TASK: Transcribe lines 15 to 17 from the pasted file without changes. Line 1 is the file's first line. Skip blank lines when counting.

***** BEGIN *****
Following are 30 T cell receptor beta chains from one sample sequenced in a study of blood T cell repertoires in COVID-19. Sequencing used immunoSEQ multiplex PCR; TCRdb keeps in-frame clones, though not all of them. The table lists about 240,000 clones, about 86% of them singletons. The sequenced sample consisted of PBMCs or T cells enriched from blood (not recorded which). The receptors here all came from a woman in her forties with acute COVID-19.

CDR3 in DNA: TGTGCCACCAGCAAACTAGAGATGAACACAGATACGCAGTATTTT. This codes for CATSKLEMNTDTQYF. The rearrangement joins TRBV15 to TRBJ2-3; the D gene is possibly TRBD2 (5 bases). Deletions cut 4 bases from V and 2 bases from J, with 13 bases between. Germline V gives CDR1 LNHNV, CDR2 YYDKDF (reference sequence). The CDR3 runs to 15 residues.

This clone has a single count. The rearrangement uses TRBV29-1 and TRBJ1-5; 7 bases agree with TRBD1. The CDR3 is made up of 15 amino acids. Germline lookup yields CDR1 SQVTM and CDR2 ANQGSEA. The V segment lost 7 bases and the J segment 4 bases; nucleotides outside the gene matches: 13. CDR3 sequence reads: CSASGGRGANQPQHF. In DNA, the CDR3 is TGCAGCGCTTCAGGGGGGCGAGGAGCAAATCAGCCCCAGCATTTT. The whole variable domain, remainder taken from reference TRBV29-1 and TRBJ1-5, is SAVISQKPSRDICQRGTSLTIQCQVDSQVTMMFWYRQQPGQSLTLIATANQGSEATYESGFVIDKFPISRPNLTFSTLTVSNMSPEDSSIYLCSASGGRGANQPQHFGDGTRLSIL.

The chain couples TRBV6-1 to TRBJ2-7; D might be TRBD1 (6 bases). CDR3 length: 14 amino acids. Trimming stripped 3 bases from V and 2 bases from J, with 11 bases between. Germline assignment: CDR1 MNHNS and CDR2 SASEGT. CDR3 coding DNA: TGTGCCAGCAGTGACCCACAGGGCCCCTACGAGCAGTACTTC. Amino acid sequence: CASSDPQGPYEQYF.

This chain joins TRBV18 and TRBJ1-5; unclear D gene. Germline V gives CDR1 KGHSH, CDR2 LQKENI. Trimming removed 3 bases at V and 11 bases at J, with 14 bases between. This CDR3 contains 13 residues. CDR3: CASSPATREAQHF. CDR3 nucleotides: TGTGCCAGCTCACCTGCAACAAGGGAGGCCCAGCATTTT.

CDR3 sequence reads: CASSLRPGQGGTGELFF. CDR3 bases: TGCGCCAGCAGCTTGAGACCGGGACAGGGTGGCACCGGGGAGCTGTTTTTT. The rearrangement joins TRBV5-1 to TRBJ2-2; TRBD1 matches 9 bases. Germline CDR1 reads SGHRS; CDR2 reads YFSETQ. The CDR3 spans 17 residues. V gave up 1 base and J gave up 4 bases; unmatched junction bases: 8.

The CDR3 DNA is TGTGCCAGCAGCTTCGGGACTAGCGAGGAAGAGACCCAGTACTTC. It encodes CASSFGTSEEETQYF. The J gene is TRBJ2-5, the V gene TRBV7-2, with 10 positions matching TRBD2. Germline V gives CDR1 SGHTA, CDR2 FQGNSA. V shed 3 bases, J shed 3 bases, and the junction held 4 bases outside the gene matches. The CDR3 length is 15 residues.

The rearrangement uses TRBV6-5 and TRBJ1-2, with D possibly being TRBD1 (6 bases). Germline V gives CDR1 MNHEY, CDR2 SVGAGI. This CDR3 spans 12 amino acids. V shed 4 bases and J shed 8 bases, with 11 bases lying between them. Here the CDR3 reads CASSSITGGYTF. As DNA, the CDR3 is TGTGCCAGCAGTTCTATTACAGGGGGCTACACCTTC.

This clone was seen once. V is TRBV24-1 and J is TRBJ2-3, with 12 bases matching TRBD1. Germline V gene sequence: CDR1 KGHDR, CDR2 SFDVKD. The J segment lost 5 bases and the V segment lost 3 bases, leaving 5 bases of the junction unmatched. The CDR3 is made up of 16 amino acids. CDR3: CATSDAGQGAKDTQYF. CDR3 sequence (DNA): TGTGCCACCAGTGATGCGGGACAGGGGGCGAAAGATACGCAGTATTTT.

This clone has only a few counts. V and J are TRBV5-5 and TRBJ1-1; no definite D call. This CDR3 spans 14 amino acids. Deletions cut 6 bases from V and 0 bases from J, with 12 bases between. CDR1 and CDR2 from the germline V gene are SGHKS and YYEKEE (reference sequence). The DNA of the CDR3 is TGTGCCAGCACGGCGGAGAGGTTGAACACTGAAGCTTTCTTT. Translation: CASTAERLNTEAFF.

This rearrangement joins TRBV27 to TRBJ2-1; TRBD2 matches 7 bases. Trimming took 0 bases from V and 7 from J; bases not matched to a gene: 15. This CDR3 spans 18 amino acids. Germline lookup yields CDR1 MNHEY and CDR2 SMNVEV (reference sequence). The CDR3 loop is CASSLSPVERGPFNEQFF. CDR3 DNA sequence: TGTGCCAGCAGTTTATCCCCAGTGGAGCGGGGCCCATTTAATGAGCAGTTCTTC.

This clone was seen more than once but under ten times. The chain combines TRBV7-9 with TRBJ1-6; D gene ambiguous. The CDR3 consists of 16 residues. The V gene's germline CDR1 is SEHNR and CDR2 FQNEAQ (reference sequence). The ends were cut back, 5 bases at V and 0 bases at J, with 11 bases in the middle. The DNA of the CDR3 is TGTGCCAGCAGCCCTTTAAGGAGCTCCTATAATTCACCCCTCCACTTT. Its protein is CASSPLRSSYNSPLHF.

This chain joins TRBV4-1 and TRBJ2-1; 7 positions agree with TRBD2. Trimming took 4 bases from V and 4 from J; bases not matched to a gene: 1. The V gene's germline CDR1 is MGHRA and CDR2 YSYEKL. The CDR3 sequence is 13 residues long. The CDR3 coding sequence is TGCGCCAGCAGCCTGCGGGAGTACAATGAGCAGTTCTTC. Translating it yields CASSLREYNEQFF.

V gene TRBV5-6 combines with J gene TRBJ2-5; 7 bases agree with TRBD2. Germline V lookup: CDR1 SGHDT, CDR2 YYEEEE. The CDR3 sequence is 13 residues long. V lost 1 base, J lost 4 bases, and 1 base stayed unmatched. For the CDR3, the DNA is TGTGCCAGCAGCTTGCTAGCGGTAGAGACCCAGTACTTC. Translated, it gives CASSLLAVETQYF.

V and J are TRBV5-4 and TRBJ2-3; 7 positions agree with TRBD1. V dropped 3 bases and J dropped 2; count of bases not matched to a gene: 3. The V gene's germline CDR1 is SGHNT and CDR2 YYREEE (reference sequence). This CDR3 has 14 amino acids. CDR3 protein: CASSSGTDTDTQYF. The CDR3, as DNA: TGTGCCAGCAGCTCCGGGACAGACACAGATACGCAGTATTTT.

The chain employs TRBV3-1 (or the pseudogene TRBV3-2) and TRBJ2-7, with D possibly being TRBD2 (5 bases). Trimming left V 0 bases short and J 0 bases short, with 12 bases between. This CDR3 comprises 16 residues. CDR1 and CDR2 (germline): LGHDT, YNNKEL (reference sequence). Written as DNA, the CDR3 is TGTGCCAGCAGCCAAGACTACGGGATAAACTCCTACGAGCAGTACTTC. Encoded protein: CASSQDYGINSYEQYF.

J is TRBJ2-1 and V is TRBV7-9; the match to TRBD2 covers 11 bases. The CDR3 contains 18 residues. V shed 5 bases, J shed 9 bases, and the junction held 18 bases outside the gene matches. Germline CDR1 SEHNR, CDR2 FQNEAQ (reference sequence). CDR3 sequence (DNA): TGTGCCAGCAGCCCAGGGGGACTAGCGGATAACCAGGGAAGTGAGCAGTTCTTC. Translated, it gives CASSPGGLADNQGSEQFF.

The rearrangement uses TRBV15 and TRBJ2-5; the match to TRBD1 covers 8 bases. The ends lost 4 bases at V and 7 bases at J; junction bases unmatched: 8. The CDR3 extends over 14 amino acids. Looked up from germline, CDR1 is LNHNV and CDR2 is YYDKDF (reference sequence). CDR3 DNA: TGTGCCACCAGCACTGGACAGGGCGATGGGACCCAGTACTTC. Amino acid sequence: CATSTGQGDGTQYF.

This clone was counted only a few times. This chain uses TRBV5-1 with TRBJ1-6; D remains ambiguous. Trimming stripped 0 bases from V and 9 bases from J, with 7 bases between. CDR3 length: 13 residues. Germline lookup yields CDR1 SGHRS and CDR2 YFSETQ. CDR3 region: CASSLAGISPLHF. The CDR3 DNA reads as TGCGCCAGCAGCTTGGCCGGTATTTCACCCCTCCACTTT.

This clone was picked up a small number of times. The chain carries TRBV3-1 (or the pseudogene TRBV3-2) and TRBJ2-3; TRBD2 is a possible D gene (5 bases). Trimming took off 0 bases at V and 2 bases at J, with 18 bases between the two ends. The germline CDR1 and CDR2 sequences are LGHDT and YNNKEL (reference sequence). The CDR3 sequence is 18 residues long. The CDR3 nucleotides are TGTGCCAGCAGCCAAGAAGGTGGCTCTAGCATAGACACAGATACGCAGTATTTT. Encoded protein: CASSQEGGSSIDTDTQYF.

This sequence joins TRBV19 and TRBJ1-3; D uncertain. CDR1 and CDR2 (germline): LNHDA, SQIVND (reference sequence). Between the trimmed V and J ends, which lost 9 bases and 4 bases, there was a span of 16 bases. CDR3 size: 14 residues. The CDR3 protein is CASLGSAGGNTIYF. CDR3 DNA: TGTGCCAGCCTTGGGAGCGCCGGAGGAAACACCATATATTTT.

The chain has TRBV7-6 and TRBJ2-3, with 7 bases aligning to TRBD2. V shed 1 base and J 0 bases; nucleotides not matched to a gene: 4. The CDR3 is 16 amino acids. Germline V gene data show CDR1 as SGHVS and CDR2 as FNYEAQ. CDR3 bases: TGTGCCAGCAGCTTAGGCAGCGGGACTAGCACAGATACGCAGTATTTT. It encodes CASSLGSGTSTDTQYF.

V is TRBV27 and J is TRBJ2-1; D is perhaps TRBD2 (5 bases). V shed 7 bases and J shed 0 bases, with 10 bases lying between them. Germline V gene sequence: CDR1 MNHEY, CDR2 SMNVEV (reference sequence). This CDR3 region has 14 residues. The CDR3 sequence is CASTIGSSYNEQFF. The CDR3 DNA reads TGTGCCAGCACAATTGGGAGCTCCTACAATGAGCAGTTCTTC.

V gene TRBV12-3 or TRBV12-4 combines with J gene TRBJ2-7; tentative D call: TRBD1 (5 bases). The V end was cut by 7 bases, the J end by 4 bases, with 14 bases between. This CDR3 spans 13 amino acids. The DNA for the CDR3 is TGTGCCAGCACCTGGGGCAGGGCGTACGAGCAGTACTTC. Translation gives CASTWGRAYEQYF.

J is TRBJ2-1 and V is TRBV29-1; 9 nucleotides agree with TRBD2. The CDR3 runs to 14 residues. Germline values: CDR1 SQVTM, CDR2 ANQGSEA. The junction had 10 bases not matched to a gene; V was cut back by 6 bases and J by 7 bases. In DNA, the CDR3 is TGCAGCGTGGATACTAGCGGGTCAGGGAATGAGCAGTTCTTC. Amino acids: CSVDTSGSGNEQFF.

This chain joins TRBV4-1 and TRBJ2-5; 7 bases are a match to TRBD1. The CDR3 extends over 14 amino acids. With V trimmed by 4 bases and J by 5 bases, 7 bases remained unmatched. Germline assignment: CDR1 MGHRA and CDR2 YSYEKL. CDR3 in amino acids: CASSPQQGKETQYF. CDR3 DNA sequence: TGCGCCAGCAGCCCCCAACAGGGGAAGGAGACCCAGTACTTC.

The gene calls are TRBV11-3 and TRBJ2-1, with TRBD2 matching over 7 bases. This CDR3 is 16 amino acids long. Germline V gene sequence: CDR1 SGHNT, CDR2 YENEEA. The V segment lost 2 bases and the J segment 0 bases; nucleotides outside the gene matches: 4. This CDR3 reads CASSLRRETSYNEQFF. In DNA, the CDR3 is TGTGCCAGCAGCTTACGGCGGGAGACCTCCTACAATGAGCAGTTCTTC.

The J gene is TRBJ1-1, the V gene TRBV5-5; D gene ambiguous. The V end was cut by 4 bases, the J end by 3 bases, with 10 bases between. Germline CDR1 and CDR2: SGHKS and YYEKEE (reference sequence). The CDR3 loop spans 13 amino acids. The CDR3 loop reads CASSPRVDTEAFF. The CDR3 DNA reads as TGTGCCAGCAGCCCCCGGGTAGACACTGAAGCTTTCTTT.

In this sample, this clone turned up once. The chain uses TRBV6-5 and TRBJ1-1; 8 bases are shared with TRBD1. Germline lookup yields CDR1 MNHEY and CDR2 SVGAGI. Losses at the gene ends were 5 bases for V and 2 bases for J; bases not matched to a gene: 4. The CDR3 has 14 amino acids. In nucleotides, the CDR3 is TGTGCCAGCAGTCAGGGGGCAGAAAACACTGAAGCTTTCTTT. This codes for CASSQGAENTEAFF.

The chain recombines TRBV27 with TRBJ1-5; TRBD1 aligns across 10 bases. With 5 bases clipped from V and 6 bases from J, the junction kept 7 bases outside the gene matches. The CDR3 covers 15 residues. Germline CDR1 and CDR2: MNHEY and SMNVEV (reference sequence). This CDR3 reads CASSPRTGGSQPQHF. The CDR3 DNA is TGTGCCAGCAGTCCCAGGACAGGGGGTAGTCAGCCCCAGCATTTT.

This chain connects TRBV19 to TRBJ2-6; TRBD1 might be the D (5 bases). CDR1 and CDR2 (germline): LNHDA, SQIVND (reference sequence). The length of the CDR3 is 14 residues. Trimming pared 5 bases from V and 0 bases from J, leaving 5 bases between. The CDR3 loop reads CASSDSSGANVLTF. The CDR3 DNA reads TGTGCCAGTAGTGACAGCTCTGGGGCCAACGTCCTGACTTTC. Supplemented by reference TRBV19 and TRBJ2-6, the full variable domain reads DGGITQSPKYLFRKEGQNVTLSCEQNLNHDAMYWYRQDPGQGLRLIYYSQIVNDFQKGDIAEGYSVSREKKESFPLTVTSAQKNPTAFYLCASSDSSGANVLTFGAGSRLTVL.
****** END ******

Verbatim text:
V and J are TRBV5-4 and TRBJ2-3; 7 positions agree with TRBD1. V dropped 3 bases and J dropped 2; count of bases not matched to a gene: 3. The V gene's germline CDR1 is SGHNT and CDR2 YYREEE (reference sequence). This CDR3 has 14 amino acids. CDR3 protein: CASSSGTDTDTQYF. The CDR3, as DNA: TGTGCCAGCAGCTCCGGGACAGACACAGATACGCAGTATTTT.

The chain employs TRBV3-1 (or the pseudogene TRBV3-2) and TRBJ2-7, with D possibly being TRBD2 (5 bases). Trimming left V 0 bases short and J 0 bases short, with 12 bases between. This CDR3 comprises 16 residues. CDR1 and CDR2 (germline): LGHDT, YNNKEL (reference sequence). Written as DNA, the CDR3 is TGTGCCAGCAGCCAAGACTACGGGATAAACTCCTACGAGCAGTACTTC. Encoded protein: CASSQDYGINSYEQYF.

J is TRBJ2-1 and V is TRBV7-9; the match to TRBD2 covers 11 bases. The CDR3 contains 18 residues. V shed 5 bases, J shed 9 bases, and the junction held 18 bases outside the gene matches. Germline CDR1 SEHNR, CDR2 FQNEAQ (reference sequence). CDR3 sequence (DNA): TGTGCCAGCAGCCCAGGGGGACTAGCGGATAACCAGGGAAGTGAGCAGTTCTTC. Translated, it gives CASSPGGLADNQGSEQFF.